OFFER WORK THAT MATTERS AND EXPLAIN WHY
For students to be motivated to act on feedback, they need to understand why what they’re learning is important. For example, if you task students with memorizing Lincoln’s inaugural address, the parts of a cell, or a passage from Shakespeare, remind them that the more they know, the more they can learn. Show them how they can access previously memorized information and apply it as they read, debate, figure out complex ideas and problems, and make connections.
For example, as we examine what it means to be black in America, I intersperse throughout my lesson lines from Langston Hughes’s poems “I, Too,” “A Dream Deferred,” and “Theme for English B” that I have committed to memory. Hughes’s language offers clarity that I can’t accomplish on my own, and reciting it demonstrates the power of memorization to deepen our understanding and ability to convey meaning.
Whenever possible, we need to offer students choices that enable them to practice skills they’re passionate about and explore topics that pique their curiosity. When students care about the work they’re doing, they will not only be receptive to feedback but will ask for it. An aspiring writer wants to improve his expository piece, a future computer scientist to perfect her code, and a student artist to fine-tune his craft. In my English class, student coders create apps to illustrate poetic themes, artists design found poems through pencil drawings and pastels, and design thinkers build models that symbolize literary concepts.
Although these kinds of opportunities may not meet learning outcomes for every assignment, they create the conditions that support student responsiveness to feedback.
EMPATHIZE AND ASK QUESTIONS
It is difficult for students—and the rest of us—to acknowledge mistakes. It’s easier to crumple the graded paper, toss the rejection letter in the trash, or quickly delete the email than to accept feedback we don’t want to hear. One path toward helping students respond to feedback begins with acknowledging a task’s difficulty, expressing gratitude for their earnest attempt, and asking questions to help them identify their next steps.
We can frame our comments using warm, cool, and hard feedback. We would begin with warm feedback that sounds something like, “This was a really challenging assignment, but I really like the way you....” We can then follow up with cool feedback by asking a probing question designed to help students determine how they might improve: “If I read this aloud to you, can you identify whether your writing conveyed what you were trying to say?” This type of question invites students to collaborate in the feedback process and puts them in charge of deciding how to improve.
Lastly, we can provide so-called hard feedback, which challenges students to expand their ideas. When students are writing essays, I ask them questions like “So what? and “Who cares?,” so they can consider the implications of their work and how they might exceed the goals of the assignment. These three types of feedback work well together, but it’s essential that we only offer hard feedback once we’ve worked with a student and they know and trust us, so they’ll be comfortable taking further academic risks.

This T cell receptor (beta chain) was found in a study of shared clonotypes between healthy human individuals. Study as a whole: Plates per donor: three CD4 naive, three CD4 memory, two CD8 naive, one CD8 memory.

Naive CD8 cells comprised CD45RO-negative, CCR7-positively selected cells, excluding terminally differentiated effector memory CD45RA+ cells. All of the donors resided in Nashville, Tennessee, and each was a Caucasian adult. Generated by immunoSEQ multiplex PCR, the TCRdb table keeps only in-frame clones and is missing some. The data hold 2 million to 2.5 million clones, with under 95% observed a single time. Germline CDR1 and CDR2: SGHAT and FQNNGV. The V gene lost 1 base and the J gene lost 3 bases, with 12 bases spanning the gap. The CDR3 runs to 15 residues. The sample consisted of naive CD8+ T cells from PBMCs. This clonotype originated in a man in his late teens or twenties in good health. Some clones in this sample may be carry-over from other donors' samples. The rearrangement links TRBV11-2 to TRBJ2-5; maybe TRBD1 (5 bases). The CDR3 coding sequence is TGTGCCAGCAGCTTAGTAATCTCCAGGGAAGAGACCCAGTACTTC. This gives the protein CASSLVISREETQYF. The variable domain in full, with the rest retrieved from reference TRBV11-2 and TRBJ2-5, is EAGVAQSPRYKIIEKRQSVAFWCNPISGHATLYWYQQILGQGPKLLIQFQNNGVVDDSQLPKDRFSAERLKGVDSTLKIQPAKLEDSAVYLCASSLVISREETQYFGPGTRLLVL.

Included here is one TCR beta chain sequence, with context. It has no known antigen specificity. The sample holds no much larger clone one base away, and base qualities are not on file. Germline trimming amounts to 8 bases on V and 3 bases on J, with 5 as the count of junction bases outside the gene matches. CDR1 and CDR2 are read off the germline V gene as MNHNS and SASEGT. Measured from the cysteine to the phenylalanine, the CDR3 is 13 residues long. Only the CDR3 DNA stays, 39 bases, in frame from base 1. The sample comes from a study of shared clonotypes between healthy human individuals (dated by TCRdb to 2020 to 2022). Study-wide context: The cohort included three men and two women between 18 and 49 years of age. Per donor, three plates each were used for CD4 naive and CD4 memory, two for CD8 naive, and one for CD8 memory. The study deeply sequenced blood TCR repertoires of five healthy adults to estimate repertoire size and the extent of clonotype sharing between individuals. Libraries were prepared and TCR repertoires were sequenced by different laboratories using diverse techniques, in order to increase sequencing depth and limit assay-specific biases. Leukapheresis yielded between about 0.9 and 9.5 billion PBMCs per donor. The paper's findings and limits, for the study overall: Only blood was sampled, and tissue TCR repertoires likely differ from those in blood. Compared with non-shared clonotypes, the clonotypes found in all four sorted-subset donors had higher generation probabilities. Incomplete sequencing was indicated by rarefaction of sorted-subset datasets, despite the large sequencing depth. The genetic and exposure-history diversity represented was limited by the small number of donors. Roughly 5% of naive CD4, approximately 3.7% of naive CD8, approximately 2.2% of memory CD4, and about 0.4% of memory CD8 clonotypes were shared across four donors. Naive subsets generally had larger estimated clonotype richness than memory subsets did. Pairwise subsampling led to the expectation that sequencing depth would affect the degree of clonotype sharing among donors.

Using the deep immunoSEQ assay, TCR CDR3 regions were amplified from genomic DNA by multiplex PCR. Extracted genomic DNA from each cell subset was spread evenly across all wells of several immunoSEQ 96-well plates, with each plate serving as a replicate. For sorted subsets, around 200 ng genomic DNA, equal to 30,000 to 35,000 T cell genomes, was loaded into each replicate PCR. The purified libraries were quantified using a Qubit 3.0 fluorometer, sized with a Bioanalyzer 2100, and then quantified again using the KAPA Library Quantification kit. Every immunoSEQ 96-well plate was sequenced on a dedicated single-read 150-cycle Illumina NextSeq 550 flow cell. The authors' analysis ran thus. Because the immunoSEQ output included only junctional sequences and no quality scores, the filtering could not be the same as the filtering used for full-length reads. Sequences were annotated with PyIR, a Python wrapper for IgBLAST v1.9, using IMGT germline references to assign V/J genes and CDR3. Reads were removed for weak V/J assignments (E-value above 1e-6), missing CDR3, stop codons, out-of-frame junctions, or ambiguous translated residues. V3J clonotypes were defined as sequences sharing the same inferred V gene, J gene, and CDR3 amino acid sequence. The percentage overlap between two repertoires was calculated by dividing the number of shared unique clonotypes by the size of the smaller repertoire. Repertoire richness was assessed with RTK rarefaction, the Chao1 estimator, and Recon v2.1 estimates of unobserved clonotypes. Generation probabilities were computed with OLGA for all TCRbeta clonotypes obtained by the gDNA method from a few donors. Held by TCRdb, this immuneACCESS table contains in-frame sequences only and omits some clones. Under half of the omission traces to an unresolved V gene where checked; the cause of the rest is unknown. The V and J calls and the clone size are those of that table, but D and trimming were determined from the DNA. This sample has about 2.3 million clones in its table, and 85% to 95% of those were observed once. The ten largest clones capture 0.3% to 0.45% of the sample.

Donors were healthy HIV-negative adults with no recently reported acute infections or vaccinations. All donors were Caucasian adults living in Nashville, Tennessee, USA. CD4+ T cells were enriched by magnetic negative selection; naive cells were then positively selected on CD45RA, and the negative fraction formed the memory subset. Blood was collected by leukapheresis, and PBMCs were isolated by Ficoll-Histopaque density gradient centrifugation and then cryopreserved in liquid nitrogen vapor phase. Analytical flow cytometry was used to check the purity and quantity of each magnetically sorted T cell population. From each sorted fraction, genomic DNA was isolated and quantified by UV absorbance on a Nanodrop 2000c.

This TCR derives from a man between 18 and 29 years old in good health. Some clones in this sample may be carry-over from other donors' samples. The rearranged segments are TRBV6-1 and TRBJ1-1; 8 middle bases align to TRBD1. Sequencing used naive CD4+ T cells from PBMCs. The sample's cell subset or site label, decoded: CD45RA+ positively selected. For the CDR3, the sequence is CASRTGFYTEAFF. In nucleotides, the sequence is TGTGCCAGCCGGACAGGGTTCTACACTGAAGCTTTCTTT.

FOCUS ON STRENGTHS
Students often receive feedback in the form of a grade, with tests highlighting their incorrect answers, essays marked to show how their thesis is unsubstantiated, and science labs noting their faulty reasoning and incorrect conclusions. Yet neuroscience research indicates that “getting attention to our strengths from others catalyzes learning, whereas attention to our weaknesses smothers it.” The way we learn is by noticing patterns of what we do well and building upon those patterns.
To that end, we can cue students to notice the skills and habits of mind in which they are already proficient. They can then not only work to improve upon them but transfer them to other areas. For example, if a student is persistent and hardworking, you can ask them how they might apply those strengths to an area in which they need to grow. If a student expresses himself more clearly through speaking than writing, you can suggest that he try using a voice-to-text option to see if it results in further clarity in writing.
A guiding principle to remember is that feedback needs to be objective, individualized, and anchored in a student's performance. This way it exists separately from us, so students can draw upon it independently.
Although these strategies are helpful in increasing student responsiveness to feedback, author and educator Dylan William reminds us that “there is just no substitute for the teacher knowing their students.” Knowing our students helps us decide when to push and when to back off. And, of course, students are always more likely to consider and implement feedback when they trust that we care about not only their academic improvement but also their overall well-being.
By Beth Pandolpho